In December 2015, Canada’s new Liberal government introduced changes to Canada’s personal income-tax system. Among the changes for the 2016 tax year, the federal government added a new income-tax bracket, raising the top tax rate from 29% to 33% on incomes over $200,000. This increase in the federal tax rate is layered on top of numerous recent provincial increases. Starting with Nova Scotia in 2010, at least one Canadian government has introduced one (or more) new personal income-tax brackets with higher tax rates in every year except 2011. Over this period, seven out of 10 governments in-creased tax rates on upper-income earners. As a result, the combined federal and provincial top personal income-tax rate has increased in every province since 2009.
The largest tax hike has been in Alberta, where the combined top rate increased by 23.1%, in part because the new rates were added to a relatively low initial rate. Alberta has traditionally had Canada’s most competitive top tax rate but now has a higher combined top tax rate than neighbouring British Columbia. In Ontario, the combined top rate increased by 15.3%; in Quebec it increased by 10.6%.
These increases have important consequences for Canada’s economy. In particular, high and increasing marginal tax rates—that is, the tax rate on the next dollar earned—discourage people from engaging in productive economic activity, ultimately hindering economic growth and prosperity. This occurs because marginal tax rates reduce the reward of earning more income and, in the case of personal income taxes, more labour income. There is general agreement in the economic literature on this point; the debate is about the magnitude of the effect.
The federal and provincial increases to Canada’s marginal income-tax rates from 2009 to 2016 have put the country at a greater competitive disadvantage for attracting and retaining skilled labour and, less directly, investment and entrepreneurs. Even before the changes, the country’s combined federal and provincial top marginal tax rates compared unfavourably to those in the United States and other industrialized countries.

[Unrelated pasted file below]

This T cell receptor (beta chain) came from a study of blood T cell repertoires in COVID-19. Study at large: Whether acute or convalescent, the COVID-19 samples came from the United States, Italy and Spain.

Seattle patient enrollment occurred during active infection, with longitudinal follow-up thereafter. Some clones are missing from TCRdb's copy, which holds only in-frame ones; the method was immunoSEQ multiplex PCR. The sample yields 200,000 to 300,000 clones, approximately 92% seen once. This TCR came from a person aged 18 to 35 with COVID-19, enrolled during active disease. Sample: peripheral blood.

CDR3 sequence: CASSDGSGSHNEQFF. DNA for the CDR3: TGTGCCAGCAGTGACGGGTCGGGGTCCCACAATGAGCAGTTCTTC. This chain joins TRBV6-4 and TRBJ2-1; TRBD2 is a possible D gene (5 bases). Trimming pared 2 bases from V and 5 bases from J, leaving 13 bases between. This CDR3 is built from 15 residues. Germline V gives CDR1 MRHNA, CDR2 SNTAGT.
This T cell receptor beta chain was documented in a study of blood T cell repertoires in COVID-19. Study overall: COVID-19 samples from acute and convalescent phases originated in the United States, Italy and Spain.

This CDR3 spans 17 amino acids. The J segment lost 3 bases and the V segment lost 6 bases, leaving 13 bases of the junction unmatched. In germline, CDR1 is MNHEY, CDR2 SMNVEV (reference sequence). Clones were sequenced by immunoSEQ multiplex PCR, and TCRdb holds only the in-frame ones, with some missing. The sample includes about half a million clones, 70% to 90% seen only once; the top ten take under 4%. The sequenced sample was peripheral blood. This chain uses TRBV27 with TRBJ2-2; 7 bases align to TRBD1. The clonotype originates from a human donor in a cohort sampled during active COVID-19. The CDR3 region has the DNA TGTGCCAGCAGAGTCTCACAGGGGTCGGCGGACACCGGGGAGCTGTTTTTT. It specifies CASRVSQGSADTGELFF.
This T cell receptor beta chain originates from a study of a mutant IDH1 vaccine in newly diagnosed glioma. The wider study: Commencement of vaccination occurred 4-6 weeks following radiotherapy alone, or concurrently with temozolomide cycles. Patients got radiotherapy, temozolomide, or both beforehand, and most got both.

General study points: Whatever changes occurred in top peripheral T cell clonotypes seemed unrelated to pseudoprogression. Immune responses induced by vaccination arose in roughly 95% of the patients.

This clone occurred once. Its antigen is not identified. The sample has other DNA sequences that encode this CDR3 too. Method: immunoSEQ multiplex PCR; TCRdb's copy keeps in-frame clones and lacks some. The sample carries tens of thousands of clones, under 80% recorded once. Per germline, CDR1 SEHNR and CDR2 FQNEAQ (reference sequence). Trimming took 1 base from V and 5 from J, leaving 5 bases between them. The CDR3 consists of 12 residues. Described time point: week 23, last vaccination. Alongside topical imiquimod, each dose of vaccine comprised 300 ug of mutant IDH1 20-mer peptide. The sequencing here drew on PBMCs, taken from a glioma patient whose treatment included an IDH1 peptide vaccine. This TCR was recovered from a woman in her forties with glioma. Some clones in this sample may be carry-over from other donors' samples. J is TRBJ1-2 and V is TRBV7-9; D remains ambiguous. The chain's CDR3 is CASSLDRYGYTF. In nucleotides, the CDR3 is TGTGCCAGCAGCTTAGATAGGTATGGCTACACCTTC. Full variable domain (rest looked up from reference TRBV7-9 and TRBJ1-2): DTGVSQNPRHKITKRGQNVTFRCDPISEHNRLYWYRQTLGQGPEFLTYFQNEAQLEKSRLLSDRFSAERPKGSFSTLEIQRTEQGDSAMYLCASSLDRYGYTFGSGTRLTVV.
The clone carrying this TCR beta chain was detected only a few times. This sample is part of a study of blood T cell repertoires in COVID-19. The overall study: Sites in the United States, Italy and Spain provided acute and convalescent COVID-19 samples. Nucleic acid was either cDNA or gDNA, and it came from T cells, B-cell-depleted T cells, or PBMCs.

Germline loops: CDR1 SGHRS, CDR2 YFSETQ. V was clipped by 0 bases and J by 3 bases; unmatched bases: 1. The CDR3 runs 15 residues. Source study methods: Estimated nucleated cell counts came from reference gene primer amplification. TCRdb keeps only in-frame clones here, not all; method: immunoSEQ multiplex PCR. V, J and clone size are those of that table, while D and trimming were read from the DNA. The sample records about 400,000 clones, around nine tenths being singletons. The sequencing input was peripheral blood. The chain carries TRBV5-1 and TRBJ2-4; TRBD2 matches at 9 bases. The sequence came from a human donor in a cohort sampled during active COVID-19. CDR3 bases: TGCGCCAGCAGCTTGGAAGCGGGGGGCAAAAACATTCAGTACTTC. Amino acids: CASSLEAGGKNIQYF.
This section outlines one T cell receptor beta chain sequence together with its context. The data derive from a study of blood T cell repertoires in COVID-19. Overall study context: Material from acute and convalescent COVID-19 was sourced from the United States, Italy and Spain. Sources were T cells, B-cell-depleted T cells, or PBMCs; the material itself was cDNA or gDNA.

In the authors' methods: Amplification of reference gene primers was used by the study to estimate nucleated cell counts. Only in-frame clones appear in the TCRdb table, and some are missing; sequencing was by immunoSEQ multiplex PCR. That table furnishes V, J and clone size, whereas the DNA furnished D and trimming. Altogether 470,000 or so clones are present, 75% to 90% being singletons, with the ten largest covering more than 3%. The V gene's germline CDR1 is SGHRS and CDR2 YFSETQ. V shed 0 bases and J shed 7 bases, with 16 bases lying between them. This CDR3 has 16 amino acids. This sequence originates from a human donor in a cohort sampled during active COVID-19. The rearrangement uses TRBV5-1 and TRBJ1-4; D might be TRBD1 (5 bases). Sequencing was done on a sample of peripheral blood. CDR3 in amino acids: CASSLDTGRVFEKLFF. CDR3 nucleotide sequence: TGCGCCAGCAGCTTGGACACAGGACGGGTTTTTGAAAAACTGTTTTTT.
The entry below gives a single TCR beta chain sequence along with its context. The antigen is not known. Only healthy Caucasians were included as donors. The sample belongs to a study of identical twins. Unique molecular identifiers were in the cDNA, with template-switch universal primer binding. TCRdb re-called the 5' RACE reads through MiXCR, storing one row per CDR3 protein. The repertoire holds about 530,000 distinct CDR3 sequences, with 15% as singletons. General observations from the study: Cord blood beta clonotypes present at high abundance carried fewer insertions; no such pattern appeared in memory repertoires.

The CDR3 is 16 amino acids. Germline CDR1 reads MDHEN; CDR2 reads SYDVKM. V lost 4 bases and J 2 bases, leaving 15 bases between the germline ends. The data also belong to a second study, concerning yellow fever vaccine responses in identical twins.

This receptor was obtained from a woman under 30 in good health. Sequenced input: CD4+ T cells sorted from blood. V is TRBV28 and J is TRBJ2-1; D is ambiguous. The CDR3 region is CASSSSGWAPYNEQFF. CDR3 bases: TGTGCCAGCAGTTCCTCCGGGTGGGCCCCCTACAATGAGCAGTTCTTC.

Out of 61 Canadian and US jurisdictions (including the provinces, states, and Washington, DC), Nova Scotia currently has the highest combined top statutory marginal rate (54.00%), followed by Ontario (53.53%), and Quebec (53.31%). Six Canadian provinces occupy the list of 10 jurisdictions with the highest top combined marginal income-tax rates and all provinces are in the top 20. There are a total of 42 US jurisdictions with combined top tax rates that are lower than all Canadian provinces.
The fact that Canada’s top tax rates are often applied to lower levels of income than is the case in other countries further erodes our tax competitiveness. To adjust for differences in income thresholds, we compare the combined statutory marginal tax rates at various income levels in Canadian dollars for each Canadian and US jurisdiction. At an income of CA$300,000, the highest threshold in which a Canadian combined top rate is applied, Canadians in every province face a higher marginal income-tax rate than Americans in any US state. Results are similar at an income of CA$150,000 and Canada’s marginal tax rates are also uncompetitive at incomes of CA$75,000 and CA$50,000.
Taken together, Canada’s personal income-tax rates are decidedly uncompetitive compared to those in the United States. And, Canada also competes with other industrialized countries for highly skilled workers and investment. To measure the competitiveness of Canada’s top tax rates, the study compares the combined top statutory marginal income-tax rates with rates in 34 industrialized countries. In 2014 (latest year of available international data) Canada had the 13th-highest combined top tax rate out of 34 countries. The federal change to the top rate in 2016 has markedly worsened Canada’s competitive position. The new 2016 Canadian top tax rate (53.53%) is sixth highest relative to the 2014 international rates.
Canadian governments have put the country in this uncompetitive position, in part, to raise more revenue as they grapple with persistent deficits and mounting debt. However, the tax increases are unlikely to raise as much revenue as governments expect since taxpayers—particularly upper-income earners—tend to change their behaviour in response to higher tax rates in ways that reduce the amount of tax they might pay. Federal and provincial governments would do well to consider reversing the trend towards higher marginal tax rates on upper-income earners, and lower personal income-tax rates.